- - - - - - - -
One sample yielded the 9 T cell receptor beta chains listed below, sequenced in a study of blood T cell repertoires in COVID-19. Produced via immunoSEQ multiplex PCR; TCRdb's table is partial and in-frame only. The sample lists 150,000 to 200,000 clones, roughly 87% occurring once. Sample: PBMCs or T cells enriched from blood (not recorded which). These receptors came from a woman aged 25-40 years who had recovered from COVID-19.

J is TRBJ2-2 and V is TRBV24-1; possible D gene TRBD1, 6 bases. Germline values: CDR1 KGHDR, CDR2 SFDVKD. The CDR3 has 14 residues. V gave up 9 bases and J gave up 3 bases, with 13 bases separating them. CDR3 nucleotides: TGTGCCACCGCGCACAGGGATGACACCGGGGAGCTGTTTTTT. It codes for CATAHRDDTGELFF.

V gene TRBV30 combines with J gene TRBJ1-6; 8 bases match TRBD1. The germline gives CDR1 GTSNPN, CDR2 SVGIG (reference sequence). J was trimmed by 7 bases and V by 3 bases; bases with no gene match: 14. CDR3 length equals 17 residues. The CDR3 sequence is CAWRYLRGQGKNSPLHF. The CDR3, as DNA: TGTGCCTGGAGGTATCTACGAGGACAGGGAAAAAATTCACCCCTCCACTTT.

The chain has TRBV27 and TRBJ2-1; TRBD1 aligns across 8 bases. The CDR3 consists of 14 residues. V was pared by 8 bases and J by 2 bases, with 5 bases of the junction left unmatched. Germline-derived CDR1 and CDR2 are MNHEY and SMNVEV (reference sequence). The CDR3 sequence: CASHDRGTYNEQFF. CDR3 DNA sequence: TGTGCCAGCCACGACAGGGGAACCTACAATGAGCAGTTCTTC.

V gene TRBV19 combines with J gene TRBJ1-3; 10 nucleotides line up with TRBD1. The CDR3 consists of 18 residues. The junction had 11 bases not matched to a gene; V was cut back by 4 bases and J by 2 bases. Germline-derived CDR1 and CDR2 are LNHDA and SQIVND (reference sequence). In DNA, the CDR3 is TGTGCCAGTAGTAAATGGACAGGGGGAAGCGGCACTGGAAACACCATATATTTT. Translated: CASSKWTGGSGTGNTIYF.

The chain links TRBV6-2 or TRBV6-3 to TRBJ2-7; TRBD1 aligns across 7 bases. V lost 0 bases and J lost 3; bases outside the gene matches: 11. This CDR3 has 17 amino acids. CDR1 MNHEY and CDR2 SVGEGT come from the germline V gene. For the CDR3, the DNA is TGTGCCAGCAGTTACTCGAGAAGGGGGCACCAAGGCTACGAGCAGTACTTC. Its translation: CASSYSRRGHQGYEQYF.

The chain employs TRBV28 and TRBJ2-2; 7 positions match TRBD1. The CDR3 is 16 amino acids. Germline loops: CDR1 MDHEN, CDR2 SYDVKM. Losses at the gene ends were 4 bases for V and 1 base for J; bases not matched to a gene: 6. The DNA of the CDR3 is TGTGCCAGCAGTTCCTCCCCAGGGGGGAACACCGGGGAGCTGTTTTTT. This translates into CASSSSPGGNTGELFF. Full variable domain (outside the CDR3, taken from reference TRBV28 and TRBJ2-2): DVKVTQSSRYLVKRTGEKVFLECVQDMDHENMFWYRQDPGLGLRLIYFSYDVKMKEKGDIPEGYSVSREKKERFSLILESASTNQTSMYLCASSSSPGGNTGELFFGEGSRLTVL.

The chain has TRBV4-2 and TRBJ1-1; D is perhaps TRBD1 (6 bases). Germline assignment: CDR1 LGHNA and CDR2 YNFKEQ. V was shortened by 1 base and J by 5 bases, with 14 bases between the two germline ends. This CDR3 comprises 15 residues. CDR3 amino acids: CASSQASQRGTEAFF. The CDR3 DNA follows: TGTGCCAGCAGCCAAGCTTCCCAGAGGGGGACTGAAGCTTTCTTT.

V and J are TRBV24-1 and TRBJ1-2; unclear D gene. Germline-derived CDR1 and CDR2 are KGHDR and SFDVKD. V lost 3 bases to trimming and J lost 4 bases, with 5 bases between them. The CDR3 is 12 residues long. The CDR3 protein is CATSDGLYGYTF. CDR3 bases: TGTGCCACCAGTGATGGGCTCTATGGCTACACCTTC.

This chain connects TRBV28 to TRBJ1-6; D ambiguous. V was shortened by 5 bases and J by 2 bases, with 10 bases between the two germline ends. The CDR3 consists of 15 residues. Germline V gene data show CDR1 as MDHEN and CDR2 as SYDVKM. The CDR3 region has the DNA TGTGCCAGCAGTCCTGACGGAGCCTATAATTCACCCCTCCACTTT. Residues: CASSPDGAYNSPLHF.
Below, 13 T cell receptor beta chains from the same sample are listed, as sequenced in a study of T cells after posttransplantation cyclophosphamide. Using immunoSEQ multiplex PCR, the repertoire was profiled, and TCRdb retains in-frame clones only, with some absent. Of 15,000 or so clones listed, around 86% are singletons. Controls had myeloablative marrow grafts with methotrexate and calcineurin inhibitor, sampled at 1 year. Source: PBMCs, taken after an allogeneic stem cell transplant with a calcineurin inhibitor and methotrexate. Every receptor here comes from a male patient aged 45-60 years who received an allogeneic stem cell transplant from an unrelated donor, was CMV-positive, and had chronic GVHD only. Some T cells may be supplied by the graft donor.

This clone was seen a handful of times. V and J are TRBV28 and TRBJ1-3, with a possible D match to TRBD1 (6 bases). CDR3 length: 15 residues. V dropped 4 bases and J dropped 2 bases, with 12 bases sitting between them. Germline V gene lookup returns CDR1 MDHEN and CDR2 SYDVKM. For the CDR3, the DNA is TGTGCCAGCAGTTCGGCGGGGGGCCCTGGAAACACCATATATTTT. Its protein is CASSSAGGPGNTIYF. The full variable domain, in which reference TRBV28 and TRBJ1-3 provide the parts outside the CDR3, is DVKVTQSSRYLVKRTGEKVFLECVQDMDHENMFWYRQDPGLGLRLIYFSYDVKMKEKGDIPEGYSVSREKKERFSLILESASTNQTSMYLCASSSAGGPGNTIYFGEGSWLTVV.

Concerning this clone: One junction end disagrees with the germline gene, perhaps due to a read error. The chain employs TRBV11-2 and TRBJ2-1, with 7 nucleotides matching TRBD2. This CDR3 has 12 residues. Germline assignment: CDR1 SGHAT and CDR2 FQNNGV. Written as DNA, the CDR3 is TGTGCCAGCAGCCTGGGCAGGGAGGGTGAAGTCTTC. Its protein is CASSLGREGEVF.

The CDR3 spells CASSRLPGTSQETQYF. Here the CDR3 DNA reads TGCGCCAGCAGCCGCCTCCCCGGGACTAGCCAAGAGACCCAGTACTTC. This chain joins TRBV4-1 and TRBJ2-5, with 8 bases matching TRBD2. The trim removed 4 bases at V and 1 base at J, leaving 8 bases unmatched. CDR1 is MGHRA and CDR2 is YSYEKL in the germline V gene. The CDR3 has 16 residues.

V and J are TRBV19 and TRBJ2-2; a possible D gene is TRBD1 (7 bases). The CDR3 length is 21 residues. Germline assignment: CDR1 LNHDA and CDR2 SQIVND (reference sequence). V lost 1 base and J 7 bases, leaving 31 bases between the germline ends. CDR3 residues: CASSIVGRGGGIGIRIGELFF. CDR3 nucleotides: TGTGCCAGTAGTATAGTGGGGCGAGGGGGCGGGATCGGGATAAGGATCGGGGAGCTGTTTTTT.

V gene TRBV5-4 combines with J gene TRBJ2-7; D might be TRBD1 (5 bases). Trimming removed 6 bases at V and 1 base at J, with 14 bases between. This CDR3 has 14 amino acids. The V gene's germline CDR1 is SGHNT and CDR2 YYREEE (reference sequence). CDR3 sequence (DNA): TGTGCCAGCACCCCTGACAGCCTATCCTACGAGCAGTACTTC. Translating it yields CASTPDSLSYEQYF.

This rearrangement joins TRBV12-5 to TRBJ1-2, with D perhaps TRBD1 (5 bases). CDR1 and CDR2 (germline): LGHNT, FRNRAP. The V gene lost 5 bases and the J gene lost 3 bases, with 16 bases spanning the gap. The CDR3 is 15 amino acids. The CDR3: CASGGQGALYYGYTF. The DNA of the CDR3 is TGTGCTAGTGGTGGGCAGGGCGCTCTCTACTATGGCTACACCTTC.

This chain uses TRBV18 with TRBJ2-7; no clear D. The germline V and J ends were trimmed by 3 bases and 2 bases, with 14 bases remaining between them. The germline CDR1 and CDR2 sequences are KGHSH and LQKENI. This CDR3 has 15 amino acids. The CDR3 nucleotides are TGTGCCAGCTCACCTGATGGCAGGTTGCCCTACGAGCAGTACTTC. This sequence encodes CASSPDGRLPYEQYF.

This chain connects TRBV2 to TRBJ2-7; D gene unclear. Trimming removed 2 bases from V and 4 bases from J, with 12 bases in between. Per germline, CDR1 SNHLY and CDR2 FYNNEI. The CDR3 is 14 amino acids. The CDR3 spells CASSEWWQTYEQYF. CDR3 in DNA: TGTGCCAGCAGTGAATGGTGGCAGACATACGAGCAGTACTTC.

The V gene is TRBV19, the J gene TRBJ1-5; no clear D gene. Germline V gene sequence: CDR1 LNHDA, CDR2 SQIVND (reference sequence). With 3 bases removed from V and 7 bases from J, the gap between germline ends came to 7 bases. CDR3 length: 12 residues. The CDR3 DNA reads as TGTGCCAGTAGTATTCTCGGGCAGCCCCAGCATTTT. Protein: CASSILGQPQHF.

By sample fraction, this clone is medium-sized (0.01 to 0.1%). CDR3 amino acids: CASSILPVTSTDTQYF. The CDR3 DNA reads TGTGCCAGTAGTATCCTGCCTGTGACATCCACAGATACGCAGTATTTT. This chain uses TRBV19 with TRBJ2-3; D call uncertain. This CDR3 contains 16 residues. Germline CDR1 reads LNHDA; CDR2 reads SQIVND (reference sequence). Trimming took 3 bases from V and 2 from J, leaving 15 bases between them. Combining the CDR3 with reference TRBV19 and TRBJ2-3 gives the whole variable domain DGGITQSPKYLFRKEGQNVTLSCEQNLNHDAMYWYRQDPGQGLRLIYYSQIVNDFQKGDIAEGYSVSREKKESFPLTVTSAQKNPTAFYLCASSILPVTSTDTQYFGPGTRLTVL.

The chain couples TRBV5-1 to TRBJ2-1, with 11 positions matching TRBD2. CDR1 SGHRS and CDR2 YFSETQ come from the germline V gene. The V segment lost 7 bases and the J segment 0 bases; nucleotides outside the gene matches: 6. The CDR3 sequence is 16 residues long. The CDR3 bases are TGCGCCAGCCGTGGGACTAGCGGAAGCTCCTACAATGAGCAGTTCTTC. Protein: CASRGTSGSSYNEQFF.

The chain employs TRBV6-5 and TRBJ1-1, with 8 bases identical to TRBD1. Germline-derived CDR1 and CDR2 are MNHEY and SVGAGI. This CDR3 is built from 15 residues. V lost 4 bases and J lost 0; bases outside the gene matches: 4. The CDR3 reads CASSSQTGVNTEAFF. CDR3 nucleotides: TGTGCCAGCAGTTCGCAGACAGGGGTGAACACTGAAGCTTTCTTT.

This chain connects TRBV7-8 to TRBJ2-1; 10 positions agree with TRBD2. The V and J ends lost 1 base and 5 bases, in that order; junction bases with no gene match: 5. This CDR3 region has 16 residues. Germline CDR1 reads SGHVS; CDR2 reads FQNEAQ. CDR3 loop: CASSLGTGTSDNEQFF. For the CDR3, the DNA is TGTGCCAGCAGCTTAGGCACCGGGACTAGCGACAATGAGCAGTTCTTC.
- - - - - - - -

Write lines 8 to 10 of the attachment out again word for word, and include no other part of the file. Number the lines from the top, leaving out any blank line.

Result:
The chain has TRBV4-2 and TRBJ1-1; D is perhaps TRBD1 (6 bases). Germline assignment: CDR1 LGHNA and CDR2 YNFKEQ. V was shortened by 1 base and J by 5 bases, with 14 bases between the two germline ends. This CDR3 comprises 15 residues. CDR3 amino acids: CASSQASQRGTEAFF. The CDR3 DNA follows: TGTGCCAGCAGCCAAGCTTCCCAGAGGGGGACTGAAGCTTTCTTT.

V and J are TRBV24-1 and TRBJ1-2; unclear D gene. Germline-derived CDR1 and CDR2 are KGHDR and SFDVKD. V lost 3 bases to trimming and J lost 4 bases, with 5 bases between them. The CDR3 is 12 residues long. The CDR3 protein is CATSDGLYGYTF. CDR3 bases: TGTGCCACCAGTGATGGGCTCTATGGCTACACCTTC.

This chain connects TRBV28 to TRBJ1-6; D ambiguous. V was shortened by 5 bases and J by 2 bases, with 10 bases between the two germline ends. The CDR3 consists of 15 residues. Germline V gene data show CDR1 as MDHEN and CDR2 as SYDVKM. The CDR3 region has the DNA TGTGCCAGCAGTCCTGACGGAGCCTATAATTCACCCCTCCACTTT. Residues: CASSPDGAYNSPLHF.